A new study fuels concerns about a very important current in the Atlantic Ocean

A new study fuels concerns about a very important current in the Atlantic Ocean

The so-called AMOC lost stability in the last century. We may now be heading towards a tipping point, which could have far-reaching consequences for the (European) climate.

NS ‘The rotation of the Atlantic meridian inversion– or AMOC for short – is one of the most important circulatory systems on our planet. However, scientists have sounded the alarm before. Because this Atlantic water pump has never been as weak as it has been in the last thousand years. in a New study The researchers once again took a closer look at the developments. This leads to some disturbing new discoveries.

More about AMOC
The Atlantic Zulu inversion is a system of ocean currents that also includes the well-known warm Gulf Stream. These currents carry warm water from the equator to the northern part of the Atlantic Ocean. There, the water emits this heat into the atmosphere and thus ensures the heating of Western Europe. By releasing that heat, you’re left with cool water. This sinks to a greater depth and then travels all the way to Antarctica, ending up across the Gulf of Mexico to the tropics, where the story begins all over again. Thus the system transfers approximately 20 million cubic meters of water per second and exerts a significant influence on the climate of Western Europe, but also affects the global weather system.

You can think of the AMOC as a kind of heartbeat, which pumps water around at a constant rate. But over the past century, the global heart rate has slowed and slowed to a rate not seen in more than a thousand years. Researchers have previously shown that the Great Ocean Current System has been unstable for at least the past few decades. For example, the water around which the AMOC revolves has slowed by about 15 percent since the 1950s. Since the AMOC exerts such a large influence on weather systems, “cardiac arrest” can have severe consequences.

See also  Solitary planets' moons can harbor water too

critical threshold
So the question is what the future will bring. “We know from some computer simulations and data from Earth’s past that in addition to the strong current, the AMOC can also flow much weaker,” explains researcher Niclas Boers. “This means that a sudden transition between the two trading modes is in principle possible.” So far, however, the question remains whether the current weakness corresponds to a change in the average trading condition, or whether it is accompanied by an actual loss of dynamic stability. “Difference is crucial,” Brewers asserts. “The loss of dynamic stability means that the AMOC has reached a critical threshold. This means an irreversible transition to a weak current.”

turning point
In the study, the researchers decided to search for answers. Although there is unfortunately no long-term data on the strength of the AMOC, AMOC itself leaves “breadcrumbs” in the form of sea surface temperature and salinity of the Atlantic. “Detailed analysis of these crumbs suggests that AMOC weakening over the past century appears to be accompanied by a loss of stability,” Brewers concludes. In other words, a weak heart rate is not a harmless fluctuation. This could mean that we are currently heading to a real tipping point.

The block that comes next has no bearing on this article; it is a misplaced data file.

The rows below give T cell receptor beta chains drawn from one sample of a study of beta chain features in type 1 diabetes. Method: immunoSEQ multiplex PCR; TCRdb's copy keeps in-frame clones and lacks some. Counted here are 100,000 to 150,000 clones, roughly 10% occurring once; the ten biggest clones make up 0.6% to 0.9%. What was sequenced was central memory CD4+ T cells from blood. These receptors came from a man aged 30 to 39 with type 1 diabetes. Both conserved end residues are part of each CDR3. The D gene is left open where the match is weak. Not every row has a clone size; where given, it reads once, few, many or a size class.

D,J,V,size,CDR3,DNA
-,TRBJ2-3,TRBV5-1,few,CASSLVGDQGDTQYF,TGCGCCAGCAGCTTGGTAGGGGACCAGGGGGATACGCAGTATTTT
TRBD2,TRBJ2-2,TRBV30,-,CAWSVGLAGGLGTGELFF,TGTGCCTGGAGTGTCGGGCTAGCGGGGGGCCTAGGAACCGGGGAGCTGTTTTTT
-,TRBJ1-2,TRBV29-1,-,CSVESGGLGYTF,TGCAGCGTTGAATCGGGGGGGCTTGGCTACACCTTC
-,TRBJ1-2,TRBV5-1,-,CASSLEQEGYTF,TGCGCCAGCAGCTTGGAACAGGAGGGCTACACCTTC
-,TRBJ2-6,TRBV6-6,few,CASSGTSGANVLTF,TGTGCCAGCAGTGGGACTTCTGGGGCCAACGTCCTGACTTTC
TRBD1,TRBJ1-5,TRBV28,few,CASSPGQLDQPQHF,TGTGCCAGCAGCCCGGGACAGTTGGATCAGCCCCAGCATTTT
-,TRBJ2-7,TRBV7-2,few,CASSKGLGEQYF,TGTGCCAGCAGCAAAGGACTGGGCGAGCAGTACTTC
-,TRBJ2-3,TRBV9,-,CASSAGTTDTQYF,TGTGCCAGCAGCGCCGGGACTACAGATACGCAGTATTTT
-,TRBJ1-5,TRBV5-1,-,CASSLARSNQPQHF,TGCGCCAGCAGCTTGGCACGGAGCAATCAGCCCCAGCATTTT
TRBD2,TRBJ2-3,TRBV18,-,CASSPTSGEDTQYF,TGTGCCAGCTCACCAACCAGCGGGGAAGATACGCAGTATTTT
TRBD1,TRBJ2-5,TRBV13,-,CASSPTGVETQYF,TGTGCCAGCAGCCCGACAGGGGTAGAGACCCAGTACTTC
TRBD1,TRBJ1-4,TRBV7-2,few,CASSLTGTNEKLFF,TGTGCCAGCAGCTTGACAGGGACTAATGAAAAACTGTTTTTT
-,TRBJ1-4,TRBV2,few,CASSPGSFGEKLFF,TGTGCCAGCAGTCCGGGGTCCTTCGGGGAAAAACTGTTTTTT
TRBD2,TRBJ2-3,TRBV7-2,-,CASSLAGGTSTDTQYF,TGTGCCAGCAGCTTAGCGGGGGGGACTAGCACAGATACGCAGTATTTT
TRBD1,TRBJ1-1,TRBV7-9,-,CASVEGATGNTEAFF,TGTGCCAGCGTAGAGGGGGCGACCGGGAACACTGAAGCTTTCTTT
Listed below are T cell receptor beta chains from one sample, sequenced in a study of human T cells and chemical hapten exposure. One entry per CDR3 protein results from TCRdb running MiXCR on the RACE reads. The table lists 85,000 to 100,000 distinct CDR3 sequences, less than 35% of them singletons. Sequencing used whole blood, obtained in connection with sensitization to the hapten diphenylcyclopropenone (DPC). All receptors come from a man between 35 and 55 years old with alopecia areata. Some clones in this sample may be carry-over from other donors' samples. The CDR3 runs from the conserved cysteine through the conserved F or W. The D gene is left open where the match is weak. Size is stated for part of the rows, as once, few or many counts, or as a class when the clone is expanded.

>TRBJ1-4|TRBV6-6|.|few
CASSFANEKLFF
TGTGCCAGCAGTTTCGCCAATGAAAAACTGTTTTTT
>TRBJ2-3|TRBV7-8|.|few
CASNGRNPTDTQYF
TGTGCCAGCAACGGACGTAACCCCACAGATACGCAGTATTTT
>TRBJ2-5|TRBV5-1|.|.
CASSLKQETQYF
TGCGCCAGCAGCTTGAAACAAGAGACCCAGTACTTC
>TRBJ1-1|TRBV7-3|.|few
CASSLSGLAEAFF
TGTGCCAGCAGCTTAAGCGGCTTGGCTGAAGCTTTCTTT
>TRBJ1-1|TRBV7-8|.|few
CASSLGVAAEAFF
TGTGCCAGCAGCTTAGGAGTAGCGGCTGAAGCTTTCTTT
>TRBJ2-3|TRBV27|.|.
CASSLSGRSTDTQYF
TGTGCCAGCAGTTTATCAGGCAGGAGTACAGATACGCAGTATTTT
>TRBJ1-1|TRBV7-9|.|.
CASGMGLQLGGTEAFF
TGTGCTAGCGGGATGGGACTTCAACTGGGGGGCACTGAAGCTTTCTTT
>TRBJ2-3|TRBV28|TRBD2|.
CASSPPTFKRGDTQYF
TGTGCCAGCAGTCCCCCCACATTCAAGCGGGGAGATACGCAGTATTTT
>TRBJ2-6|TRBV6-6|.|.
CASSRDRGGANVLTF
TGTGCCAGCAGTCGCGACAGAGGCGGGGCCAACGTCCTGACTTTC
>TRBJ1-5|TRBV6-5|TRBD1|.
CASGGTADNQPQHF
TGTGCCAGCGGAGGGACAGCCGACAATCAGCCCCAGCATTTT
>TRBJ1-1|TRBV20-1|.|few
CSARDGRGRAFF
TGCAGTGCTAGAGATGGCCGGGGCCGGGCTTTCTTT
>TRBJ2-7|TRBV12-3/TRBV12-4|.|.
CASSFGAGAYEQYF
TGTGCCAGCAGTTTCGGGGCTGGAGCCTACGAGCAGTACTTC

AMOC in klimaatverandering
Why is your mother weak? This has to do with climate change. To understand why global warming is causing the AMOC to weaken, we need to take another look at how the AMOC works. At the surface, warm water is brought north from the equator. This water cools down all the way. In addition, more water evaporates along the way than fresh water is added to it, which increases the salt concentration. The further north you go, the colder and saltier the water will be. But the water also becomes heavier due to the salt and cooling. This causes it to sink to the north, after which it is pumped back to the equator. There it heats up again and the story begins again. But because of global warming, we are seeing big changes in the Arctic, especially in Greenland. The thick ice sheet on Earth here melts, releasing a huge amount of (fresh!) Fresh water mixes with salt water, making it less salty and therefore less heavy. This water easily sinks to the depth and thus weakens the AMOC.

See also  Satellites contribute significantly to nocturnal light pollution

fresh water flow
In short, the fact that we are currently heading towards a tipping point has to do with the flow of fresh water through the melting of the Greenland ice sheets, the melting of sea ice and increased precipitation and river drainage. “However, I did not expect that the increased amounts of fresh water added over the last century would have such an effect on oblique circulation,” Brewers says.

The consequences can be dire. If the AMOC loses more stability or even reaches a complete standstill, this will have far-reaching consequences for large parts of the world. For example, it could get colder in Europe. But there will also be consequences outside Europe. The heat that no longer comes to us, lingers in the south. And there may be hypertrophy in warming. However, the real consequences cannot yet be foreseen. “We urgently need to reconcile our models with the observational evidence provided to assess how close or really how close the AMOC is to the critical threshold,” Brewers concludes.

know more?
Previously there was also Investigation That indicated Amoc’s weakness and lost a lot of strength, especially in the past 150 years. What exactly does that mean for the future? This isn’t entirely clear, because we don’t know exactly how the AMOC will react to changes in climate. you can do it over here Read more!

Leave a Reply

Your email address will not be published. Required fields are marked *